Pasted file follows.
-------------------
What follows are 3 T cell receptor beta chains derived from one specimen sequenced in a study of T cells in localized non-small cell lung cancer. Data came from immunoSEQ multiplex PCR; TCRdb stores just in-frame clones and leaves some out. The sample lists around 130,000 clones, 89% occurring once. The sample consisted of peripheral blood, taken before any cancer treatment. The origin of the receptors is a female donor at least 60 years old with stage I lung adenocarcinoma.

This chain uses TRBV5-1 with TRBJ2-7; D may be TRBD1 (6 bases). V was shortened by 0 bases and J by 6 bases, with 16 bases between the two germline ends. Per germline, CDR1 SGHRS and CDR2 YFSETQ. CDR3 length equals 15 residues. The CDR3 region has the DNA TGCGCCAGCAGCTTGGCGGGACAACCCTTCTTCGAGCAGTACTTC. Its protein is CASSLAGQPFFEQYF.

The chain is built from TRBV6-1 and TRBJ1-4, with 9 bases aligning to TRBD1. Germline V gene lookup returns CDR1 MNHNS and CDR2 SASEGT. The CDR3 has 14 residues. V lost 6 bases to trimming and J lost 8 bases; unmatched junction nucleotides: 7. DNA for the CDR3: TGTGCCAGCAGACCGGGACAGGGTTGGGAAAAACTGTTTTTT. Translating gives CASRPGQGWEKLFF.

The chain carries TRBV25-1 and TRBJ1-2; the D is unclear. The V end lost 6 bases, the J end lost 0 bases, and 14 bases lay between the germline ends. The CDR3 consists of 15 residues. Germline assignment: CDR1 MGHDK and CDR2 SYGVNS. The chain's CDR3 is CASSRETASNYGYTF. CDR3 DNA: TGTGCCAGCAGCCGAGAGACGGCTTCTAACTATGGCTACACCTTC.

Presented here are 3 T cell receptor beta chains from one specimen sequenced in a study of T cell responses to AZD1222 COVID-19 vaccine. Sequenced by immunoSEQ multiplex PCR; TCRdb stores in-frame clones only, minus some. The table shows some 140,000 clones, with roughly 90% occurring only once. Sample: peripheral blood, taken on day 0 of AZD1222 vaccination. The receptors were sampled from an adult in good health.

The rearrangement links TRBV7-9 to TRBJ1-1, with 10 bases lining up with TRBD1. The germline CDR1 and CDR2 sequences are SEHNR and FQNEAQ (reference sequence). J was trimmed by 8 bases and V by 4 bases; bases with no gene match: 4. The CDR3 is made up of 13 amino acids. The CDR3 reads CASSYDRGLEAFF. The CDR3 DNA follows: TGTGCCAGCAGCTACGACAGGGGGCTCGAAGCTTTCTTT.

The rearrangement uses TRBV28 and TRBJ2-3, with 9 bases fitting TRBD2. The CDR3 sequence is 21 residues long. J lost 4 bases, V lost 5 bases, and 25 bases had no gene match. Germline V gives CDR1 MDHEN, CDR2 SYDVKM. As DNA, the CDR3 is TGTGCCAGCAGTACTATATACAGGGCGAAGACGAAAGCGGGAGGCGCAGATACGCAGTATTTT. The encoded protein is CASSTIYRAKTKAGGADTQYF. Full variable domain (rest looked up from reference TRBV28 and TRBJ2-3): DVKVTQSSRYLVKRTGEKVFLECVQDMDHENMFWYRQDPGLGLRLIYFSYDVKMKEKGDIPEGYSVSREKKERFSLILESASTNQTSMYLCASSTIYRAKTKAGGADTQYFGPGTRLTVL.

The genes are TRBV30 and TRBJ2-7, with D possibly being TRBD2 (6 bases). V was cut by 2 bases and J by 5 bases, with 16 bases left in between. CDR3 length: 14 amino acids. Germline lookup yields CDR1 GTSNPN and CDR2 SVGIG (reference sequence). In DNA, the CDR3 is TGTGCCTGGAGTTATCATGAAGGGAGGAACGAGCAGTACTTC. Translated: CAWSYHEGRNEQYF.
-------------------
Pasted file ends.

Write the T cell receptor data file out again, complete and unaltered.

What follows are 3 T cell receptor beta chains derived from one specimen sequenced in a study of T cells in localized non-small cell lung cancer. Data came from immunoSEQ multiplex PCR; TCRdb stores just in-frame clones and leaves some out. The sample lists around 130,000 clones, 89% occurring once. The sample consisted of peripheral blood, taken before any cancer treatment. The origin of the receptors is a female donor at least 60 years old with stage I lung adenocarcinoma.

This chain uses TRBV5-1 with TRBJ2-7; D may be TRBD1 (6 bases). V was shortened by 0 bases and J by 6 bases, with 16 bases between the two germline ends. Per germline, CDR1 SGHRS and CDR2 YFSETQ. CDR3 length equals 15 residues. The CDR3 region has the DNA TGCGCCAGCAGCTTGGCGGGACAACCCTTCTTCGAGCAGTACTTC. Its protein is CASSLAGQPFFEQYF.

The chain is built from TRBV6-1 and TRBJ1-4, with 9 bases aligning to TRBD1. Germline V gene lookup returns CDR1 MNHNS and CDR2 SASEGT. The CDR3 has 14 residues. V lost 6 bases to trimming and J lost 8 bases; unmatched junction nucleotides: 7. DNA for the CDR3: TGTGCCAGCAGACCGGGACAGGGTTGGGAAAAACTGTTTTTT. Translating gives CASRPGQGWEKLFF.

The chain carries TRBV25-1 and TRBJ1-2; the D is unclear. The V end lost 6 bases, the J end lost 0 bases, and 14 bases lay between the germline ends. The CDR3 consists of 15 residues. Germline assignment: CDR1 MGHDK and CDR2 SYGVNS. The chain's CDR3 is CASSRETASNYGYTF. CDR3 DNA: TGTGCCAGCAGCCGAGAGACGGCTTCTAACTATGGCTACACCTTC.

Presented here are 3 T cell receptor beta chains from one specimen sequenced in a study of T cell responses to AZD1222 COVID-19 vaccine. Sequenced by immunoSEQ multiplex PCR; TCRdb stores in-frame clones only, minus some. The table shows some 140,000 clones, with roughly 90% occurring only once. Sample: peripheral blood, taken on day 0 of AZD1222 vaccination. The receptors were sampled from an adult in good health.

The rearrangement links TRBV7-9 to TRBJ1-1, with 10 bases lining up with TRBD1. The germline CDR1 and CDR2 sequences are SEHNR and FQNEAQ (reference sequence). J was trimmed by 8 bases and V by 4 bases; bases with no gene match: 4. The CDR3 is made up of 13 amino acids. The CDR3 reads CASSYDRGLEAFF. The CDR3 DNA follows: TGTGCCAGCAGCTACGACAGGGGGCTCGAAGCTTTCTTT.

The rearrangement uses TRBV28 and TRBJ2-3, with 9 bases fitting TRBD2. The CDR3 sequence is 21 residues long. J lost 4 bases, V lost 5 bases, and 25 bases had no gene match. Germline V gives CDR1 MDHEN, CDR2 SYDVKM. As DNA, the CDR3 is TGTGCCAGCAGTACTATATACAGGGCGAAGACGAAAGCGGGAGGCGCAGATACGCAGTATTTT. The encoded protein is CASSTIYRAKTKAGGADTQYF. Full variable domain (rest looked up from reference TRBV28 and TRBJ2-3): DVKVTQSSRYLVKRTGEKVFLECVQDMDHENMFWYRQDPGLGLRLIYFSYDVKMKEKGDIPEGYSVSREKKERFSLILESASTNQTSMYLCASSTIYRAKTKAGGADTQYFGPGTRLTVL.

The genes are TRBV30 and TRBJ2-7, with D possibly being TRBD2 (6 bases). V was cut by 2 bases and J by 5 bases, with 16 bases left in between. CDR3 length: 14 amino acids. Germline lookup yields CDR1 GTSNPN and CDR2 SVGIG (reference sequence). In DNA, the CDR3 is TGTGCCTGGAGTTATCATGAAGGGAGGAACGAGCAGTACTTC. Translated: CAWSYHEGRNEQYF.